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If I have 2 vectors $x$ and $y$ where $x \in \mathcal{R}^{m}$ and $y \in \mathcal{R}^{n}$.
Does bilinear model mean?
$f(x,y) = x^TWy$ where $W \in \mathcal{R}^{m*n}$
which result in a scalar
or
$f(x,y) = W(x⊗y^T)$ where ⊗ is the outer product and $W \in \mathcal{R}^{m*n}$.
which result in a matrix

I checked 2 papers, the first one Low-rank Bilinear Pooling in page 2 in equation 1 their bilinear model produce a scalar
while in Compact Bilinear Pooling in section 3.1 they said "Bilinear models take the outer product of two vectors"

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"Bilinear" is simply an adjective that you can apply to any function of two vectors to indicate that it is linear in each argument. So the linear map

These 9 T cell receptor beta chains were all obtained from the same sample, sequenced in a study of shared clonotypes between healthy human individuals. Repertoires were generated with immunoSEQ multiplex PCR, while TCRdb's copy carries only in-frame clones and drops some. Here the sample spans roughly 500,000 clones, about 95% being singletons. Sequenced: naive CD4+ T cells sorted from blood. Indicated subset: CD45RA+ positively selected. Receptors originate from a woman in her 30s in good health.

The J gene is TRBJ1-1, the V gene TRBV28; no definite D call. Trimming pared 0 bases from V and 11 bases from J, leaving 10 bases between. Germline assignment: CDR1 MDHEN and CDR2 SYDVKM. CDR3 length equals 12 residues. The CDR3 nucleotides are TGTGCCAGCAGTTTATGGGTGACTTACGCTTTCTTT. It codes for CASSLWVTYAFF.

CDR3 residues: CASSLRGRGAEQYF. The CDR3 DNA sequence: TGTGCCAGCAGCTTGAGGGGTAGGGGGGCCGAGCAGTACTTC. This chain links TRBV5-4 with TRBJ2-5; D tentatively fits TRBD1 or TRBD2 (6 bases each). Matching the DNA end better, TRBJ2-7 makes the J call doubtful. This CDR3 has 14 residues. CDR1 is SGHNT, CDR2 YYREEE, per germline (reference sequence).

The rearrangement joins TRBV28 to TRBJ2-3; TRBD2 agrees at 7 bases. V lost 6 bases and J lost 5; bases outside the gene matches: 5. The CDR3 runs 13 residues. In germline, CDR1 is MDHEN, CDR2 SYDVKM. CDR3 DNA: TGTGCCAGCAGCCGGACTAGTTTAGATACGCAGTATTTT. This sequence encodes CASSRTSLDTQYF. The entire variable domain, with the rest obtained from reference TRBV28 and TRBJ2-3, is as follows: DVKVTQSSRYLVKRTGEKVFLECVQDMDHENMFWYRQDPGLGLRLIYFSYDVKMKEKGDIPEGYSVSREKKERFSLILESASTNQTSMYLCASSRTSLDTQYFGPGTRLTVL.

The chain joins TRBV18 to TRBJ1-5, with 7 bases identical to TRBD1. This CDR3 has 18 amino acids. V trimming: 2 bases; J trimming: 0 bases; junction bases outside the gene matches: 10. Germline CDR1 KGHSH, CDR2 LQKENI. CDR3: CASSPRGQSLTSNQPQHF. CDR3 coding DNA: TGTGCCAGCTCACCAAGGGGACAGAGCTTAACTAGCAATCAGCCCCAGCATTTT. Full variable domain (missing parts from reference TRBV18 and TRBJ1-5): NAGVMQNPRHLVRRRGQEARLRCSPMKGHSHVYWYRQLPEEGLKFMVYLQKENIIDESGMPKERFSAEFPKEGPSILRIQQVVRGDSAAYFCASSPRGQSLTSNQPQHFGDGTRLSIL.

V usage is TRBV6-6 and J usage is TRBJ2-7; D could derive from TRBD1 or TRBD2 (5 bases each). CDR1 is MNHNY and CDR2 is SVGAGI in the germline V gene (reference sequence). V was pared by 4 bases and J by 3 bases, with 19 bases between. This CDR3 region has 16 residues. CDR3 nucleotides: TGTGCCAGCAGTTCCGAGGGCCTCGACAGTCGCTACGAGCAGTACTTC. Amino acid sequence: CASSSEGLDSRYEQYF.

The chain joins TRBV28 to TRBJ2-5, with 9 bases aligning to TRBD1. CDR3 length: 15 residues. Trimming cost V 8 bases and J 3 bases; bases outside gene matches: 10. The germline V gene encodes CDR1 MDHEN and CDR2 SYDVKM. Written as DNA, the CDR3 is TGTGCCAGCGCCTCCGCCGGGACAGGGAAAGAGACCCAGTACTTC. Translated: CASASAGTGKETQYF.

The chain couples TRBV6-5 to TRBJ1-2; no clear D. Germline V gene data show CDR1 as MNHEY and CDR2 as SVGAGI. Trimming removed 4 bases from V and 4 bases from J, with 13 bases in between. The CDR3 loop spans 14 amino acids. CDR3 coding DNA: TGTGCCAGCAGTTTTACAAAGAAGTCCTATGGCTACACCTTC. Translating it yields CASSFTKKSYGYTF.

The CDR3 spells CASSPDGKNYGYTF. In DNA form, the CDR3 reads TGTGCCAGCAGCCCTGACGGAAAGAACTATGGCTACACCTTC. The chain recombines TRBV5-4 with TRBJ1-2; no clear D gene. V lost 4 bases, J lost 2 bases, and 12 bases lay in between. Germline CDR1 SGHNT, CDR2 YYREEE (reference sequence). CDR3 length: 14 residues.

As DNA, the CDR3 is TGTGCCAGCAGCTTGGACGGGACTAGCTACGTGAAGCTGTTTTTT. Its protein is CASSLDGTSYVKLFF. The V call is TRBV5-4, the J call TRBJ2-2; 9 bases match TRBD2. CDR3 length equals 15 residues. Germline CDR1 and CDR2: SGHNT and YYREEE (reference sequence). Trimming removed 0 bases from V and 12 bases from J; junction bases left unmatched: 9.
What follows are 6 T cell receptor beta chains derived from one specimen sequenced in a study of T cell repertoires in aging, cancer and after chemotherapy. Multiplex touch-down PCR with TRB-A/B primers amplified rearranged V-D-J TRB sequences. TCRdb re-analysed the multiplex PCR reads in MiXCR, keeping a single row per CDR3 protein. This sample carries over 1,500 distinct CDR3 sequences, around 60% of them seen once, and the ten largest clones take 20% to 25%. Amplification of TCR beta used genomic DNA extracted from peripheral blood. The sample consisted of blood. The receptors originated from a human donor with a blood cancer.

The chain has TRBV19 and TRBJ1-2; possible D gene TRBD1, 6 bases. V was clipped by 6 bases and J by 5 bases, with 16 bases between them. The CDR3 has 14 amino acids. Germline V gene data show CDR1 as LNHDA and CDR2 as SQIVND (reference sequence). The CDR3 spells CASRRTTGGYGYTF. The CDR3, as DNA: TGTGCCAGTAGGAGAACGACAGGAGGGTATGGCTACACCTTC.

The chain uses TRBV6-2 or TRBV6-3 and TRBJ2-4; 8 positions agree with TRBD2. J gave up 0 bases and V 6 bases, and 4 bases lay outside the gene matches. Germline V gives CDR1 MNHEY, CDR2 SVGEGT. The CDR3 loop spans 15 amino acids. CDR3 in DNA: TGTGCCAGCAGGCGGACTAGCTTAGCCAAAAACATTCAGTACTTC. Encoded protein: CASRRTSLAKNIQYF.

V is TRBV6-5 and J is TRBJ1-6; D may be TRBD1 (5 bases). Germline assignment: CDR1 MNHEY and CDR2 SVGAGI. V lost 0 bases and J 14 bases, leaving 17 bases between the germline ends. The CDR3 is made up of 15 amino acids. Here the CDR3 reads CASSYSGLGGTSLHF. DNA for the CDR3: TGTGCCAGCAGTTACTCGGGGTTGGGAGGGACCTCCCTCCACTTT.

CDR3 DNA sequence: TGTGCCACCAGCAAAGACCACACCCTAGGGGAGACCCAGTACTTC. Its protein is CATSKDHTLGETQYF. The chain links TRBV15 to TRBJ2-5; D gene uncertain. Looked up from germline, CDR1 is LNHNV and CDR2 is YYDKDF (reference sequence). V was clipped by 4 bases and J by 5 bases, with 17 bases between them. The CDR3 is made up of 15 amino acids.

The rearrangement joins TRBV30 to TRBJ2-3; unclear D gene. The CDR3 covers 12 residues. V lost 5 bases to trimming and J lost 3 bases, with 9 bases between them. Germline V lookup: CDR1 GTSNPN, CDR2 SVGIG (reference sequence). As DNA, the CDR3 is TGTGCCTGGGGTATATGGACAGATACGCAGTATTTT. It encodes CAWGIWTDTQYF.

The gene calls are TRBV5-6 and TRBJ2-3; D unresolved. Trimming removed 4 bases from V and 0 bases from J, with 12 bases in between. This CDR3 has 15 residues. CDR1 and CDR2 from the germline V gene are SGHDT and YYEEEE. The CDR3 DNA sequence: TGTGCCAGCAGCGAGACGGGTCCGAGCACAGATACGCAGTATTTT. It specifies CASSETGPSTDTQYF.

$(x,y) \rightarrow x^TWy$

and the tensor product

$(x,y) \rightarrow xy^T$

can both be described as bilinear, even though their codomains are different.

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  • $\begingroup$ What about the element-wise product between 2 vectors? The reason I mention it is because it's different than the dot and outer product because it's doesn't take into account all the interactions between the 2 vectors (like what the dot product does). $\endgroup$ – floyd Jan 7 at 20:20

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